"I've always been active in social justice activism. I've been to hundreds of protests, donated money to causes, organized, and worked towards a better world. I didn't push as hard as I could. I would protest, but avoid arrest. I would stand my ground, but be afraid for my physical safety. I would voice my opinions, but surely I would never hit anyone. I would never advocate violence.

And now?

Punch Nazis. Punch them literally and figuratively. Make them afraid. Drive them back into the miserable hell they so clearly want to live in. Destroy even the possibility that their ideologies might be tolerated."

midwestpriestess's review

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challenging dark emotional hopeful inspiring medium-paced

4.0

iilk's review against another edition

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5.0

This book is raw and emotional and beautiful. It is painful and empowering at the same time. Some essays delver deeper into witchcraft and some focus more on politics, mental health, or self care. "The Harpy" was a particularly difficult chapter to get through due to it covering PTSD, sexual violence, and death.

weewaa13's review

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5.0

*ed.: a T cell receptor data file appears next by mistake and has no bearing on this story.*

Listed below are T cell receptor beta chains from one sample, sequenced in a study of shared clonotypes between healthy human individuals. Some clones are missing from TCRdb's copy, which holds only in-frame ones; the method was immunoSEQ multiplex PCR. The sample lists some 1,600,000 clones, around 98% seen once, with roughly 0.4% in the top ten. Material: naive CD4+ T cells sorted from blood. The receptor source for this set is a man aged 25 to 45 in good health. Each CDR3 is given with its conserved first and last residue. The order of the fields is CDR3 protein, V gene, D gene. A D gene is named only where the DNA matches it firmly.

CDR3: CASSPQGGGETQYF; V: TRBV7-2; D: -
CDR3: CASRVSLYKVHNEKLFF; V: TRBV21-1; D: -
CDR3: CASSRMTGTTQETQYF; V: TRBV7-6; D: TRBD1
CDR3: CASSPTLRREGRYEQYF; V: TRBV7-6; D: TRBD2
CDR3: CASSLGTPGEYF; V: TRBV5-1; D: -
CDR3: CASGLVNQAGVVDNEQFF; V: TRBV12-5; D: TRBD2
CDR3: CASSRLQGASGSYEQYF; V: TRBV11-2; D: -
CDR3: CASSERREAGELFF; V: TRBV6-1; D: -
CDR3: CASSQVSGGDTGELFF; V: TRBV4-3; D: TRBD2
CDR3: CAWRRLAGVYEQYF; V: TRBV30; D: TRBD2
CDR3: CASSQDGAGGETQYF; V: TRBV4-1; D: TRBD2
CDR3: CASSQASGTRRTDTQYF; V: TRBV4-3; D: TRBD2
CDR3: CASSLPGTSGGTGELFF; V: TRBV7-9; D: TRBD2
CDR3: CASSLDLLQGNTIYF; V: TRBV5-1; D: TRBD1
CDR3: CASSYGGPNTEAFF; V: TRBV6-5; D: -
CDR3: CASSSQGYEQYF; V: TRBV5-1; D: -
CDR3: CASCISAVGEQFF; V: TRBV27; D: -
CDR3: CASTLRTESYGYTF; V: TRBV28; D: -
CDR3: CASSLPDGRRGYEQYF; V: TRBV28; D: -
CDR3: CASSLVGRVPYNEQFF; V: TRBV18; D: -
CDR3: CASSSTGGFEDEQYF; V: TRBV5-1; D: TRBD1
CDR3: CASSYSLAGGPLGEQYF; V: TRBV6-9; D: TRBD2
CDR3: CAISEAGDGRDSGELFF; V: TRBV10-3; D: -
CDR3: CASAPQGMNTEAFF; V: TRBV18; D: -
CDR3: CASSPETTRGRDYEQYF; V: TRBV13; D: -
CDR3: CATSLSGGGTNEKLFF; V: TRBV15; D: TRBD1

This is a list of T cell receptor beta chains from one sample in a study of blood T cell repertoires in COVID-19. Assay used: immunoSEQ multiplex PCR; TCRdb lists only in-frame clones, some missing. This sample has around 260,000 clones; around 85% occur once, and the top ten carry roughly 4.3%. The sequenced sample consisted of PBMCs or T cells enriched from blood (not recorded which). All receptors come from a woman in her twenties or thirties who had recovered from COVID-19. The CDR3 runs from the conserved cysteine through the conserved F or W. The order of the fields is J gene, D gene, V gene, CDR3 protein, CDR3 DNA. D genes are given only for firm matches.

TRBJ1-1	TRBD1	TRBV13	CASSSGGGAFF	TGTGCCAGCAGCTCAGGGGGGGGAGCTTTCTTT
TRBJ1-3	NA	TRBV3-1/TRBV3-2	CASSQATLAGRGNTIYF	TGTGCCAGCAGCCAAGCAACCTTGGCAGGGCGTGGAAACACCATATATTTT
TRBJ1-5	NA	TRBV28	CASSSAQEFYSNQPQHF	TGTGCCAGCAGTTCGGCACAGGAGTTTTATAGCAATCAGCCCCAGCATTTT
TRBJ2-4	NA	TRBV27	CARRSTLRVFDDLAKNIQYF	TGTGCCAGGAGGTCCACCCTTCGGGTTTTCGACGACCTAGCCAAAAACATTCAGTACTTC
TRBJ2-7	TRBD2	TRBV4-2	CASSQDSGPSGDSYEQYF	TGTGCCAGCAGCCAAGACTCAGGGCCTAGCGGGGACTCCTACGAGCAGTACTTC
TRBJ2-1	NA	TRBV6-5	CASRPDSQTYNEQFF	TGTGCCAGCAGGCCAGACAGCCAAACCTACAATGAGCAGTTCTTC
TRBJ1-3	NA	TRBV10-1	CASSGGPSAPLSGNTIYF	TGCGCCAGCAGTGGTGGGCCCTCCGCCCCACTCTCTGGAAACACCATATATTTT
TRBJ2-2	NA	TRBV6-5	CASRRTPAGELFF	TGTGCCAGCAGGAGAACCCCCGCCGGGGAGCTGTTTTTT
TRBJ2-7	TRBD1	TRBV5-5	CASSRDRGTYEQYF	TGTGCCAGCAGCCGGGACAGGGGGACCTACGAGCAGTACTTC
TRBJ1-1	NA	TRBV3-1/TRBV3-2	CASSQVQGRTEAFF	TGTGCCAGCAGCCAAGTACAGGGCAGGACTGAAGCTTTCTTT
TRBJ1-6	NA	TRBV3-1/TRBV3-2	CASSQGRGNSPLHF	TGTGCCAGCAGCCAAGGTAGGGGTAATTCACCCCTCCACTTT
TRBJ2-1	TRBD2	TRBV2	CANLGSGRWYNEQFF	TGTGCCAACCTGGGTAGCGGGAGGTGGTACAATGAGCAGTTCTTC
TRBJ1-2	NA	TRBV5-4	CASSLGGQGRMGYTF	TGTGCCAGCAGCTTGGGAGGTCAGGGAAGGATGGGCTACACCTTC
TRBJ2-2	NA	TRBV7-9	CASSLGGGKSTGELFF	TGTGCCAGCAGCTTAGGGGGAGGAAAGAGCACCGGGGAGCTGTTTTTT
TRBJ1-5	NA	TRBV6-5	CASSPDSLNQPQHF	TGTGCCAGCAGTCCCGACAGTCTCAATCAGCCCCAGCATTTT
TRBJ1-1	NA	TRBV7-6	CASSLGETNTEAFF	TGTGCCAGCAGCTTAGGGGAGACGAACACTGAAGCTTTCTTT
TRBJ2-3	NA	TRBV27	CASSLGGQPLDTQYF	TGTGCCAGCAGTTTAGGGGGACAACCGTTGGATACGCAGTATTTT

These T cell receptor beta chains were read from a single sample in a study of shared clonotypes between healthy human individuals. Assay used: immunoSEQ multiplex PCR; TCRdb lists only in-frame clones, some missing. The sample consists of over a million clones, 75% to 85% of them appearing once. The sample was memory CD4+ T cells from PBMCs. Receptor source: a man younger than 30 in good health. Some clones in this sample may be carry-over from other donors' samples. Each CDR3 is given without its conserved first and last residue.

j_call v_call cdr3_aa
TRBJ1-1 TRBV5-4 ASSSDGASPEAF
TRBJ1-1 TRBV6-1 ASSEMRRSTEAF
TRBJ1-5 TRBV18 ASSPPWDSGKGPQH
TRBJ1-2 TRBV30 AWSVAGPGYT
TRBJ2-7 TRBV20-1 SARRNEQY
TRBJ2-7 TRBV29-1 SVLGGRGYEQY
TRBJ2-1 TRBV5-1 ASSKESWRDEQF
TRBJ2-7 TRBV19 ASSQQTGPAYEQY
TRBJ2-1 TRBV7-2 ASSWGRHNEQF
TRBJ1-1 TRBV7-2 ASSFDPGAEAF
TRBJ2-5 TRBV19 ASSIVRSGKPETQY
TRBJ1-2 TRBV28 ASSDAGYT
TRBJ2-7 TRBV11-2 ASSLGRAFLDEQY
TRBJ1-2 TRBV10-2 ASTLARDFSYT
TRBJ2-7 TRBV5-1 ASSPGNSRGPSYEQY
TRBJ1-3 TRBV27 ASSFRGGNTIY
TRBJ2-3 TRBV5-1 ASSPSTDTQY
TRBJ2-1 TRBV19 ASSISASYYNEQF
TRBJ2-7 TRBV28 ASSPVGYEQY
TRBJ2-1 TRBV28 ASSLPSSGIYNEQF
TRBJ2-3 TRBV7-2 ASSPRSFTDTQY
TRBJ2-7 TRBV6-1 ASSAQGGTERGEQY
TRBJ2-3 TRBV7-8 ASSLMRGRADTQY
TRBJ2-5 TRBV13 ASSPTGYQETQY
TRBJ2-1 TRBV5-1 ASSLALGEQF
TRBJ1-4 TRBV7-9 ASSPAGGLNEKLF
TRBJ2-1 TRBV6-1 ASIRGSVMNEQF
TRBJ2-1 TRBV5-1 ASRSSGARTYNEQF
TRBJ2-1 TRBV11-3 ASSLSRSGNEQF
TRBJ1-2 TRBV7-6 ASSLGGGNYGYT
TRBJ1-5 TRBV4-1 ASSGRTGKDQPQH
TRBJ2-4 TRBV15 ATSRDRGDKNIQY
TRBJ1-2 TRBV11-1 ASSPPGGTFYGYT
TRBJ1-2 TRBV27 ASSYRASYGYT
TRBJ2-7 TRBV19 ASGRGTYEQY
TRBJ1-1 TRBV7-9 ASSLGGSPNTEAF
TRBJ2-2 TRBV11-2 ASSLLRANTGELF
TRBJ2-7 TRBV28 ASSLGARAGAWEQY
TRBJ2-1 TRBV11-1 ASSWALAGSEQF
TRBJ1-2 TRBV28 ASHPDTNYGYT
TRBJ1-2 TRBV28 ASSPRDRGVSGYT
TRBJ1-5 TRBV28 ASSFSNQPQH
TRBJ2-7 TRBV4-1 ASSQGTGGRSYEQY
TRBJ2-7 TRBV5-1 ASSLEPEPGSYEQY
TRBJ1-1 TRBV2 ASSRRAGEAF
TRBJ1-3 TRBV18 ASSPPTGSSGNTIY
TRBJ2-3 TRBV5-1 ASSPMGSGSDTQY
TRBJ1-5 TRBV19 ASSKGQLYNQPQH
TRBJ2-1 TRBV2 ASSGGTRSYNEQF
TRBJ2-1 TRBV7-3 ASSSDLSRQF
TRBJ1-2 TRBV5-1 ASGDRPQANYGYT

Every single one of these essays made me Feel something. There’s so much valuable knowledge that can only come from many different perspectives, and I’ve learned not only about myself, but about others’ experiences and ways of life, both equally important.

rejecteddounut's review against another edition

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3.0

At it's core, this book is about self-care, loving yourself, and navigating the world when you're at one of the most emotional moments in your life.

There are several essays in this book and all of them are unique and important to the individual that wrote it. Some of them had to do with spells and rituals; some of them had to do with, basically, amping yourself up into the beautiful person that you are. And some of them involved a person healing from the trauma that they'd experienced in the past--whether that be abuse, sexual assault, a difficult family life, or what have you.

It was an interesting read for sure.